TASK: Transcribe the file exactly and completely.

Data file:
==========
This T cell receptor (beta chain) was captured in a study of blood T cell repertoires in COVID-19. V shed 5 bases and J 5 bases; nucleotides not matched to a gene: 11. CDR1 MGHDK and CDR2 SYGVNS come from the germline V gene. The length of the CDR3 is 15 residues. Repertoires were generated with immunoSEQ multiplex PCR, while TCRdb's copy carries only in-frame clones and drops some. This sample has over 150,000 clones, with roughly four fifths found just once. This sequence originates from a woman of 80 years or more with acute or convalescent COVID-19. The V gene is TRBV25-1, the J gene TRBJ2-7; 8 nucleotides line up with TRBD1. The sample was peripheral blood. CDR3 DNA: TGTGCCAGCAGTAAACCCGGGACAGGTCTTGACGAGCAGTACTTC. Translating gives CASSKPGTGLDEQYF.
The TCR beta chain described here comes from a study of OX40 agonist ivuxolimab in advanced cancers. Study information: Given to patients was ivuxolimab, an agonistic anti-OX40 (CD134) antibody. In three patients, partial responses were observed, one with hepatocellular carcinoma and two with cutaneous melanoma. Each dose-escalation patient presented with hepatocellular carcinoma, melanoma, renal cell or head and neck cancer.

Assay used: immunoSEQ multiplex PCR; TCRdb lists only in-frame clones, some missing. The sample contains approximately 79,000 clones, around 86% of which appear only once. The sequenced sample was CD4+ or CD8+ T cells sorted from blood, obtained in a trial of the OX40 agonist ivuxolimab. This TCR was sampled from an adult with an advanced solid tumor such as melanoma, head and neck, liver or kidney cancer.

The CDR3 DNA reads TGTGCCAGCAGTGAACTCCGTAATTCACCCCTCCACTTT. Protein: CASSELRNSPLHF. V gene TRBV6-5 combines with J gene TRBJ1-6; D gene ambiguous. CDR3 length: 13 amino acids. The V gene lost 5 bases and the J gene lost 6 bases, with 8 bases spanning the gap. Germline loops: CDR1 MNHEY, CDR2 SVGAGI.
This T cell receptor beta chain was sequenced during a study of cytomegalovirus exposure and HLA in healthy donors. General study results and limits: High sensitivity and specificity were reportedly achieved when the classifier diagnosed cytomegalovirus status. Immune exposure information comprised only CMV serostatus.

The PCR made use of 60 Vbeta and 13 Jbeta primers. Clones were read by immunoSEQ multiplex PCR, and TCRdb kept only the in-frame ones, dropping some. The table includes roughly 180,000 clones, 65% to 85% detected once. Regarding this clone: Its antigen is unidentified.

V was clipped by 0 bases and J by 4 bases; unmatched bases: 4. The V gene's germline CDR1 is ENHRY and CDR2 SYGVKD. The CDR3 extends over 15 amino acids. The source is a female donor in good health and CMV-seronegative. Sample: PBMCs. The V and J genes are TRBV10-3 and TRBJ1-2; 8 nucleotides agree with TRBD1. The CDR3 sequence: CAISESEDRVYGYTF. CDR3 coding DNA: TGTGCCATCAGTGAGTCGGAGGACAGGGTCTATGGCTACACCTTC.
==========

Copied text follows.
This T cell receptor (beta chain) was captured in a study of blood T cell repertoires in COVID-19. V shed 5 bases and J 5 bases; nucleotides not matched to a gene: 11. CDR1 MGHDK and CDR2 SYGVNS come from the germline V gene. The length of the CDR3 is 15 residues. Repertoires were generated with immunoSEQ multiplex PCR, while TCRdb's copy carries only in-frame clones and drops some. This sample has over 150,000 clones, with roughly four fifths found just once. This sequence originates from a woman of 80 years or more with acute or convalescent COVID-19. The V gene is TRBV25-1, the J gene TRBJ2-7; 8 nucleotides line up with TRBD1. The sample was peripheral blood. CDR3 DNA: TGTGCCAGCAGTAAACCCGGGACAGGTCTTGACGAGCAGTACTTC. Translating gives CASSKPGTGLDEQYF.
The TCR beta chain described here comes from a study of OX40 agonist ivuxolimab in advanced cancers. Study information: Given to patients was ivuxolimab, an agonistic anti-OX40 (CD134) antibody. In three patients, partial responses were observed, one with hepatocellular carcinoma and two with cutaneous melanoma. Each dose-escalation patient presented with hepatocellular carcinoma, melanoma, renal cell or head and neck cancer.

Assay used: immunoSEQ multiplex PCR; TCRdb lists only in-frame clones, some missing. The sample contains approximately 79,000 clones, around 86% of which appear only once. The sequenced sample was CD4+ or CD8+ T cells sorted from blood, obtained in a trial of the OX40 agonist ivuxolimab. This TCR was sampled from an adult with an advanced solid tumor such as melanoma, head and neck, liver or kidney cancer.

The CDR3 DNA reads TGTGCCAGCAGTGAACTCCGTAATTCACCCCTCCACTTT. Protein: CASSELRNSPLHF. V gene TRBV6-5 combines with J gene TRBJ1-6; D gene ambiguous. CDR3 length: 13 amino acids. The V gene lost 5 bases and the J gene lost 6 bases, with 8 bases spanning the gap. Germline loops: CDR1 MNHEY, CDR2 SVGAGI.
This T cell receptor beta chain was sequenced during a study of cytomegalovirus exposure and HLA in healthy donors. General study results and limits: High sensitivity and specificity were reportedly achieved when the classifier diagnosed cytomegalovirus status. Immune exposure information comprised only CMV serostatus.

The PCR made use of 60 Vbeta and 13 Jbeta primers. Clones were read by immunoSEQ multiplex PCR, and TCRdb kept only the in-frame ones, dropping some. The table includes roughly 180,000 clones, 65% to 85% detected once. Regarding this clone: Its antigen is unidentified.

V was clipped by 0 bases and J by 4 bases; unmatched bases: 4. The V gene's germline CDR1 is ENHRY and CDR2 SYGVKD. The CDR3 extends over 15 amino acids. The source is a female donor in good health and CMV-seronegative. Sample: PBMCs. The V and J genes are TRBV10-3 and TRBJ1-2; 8 nucleotides agree with TRBD1. The CDR3 sequence: CAISESEDRVYGYTF. CDR3 coding DNA: TGTGCCATCAGTGAGTCGGAGGACAGGGTCTATGGCTACACCTTC.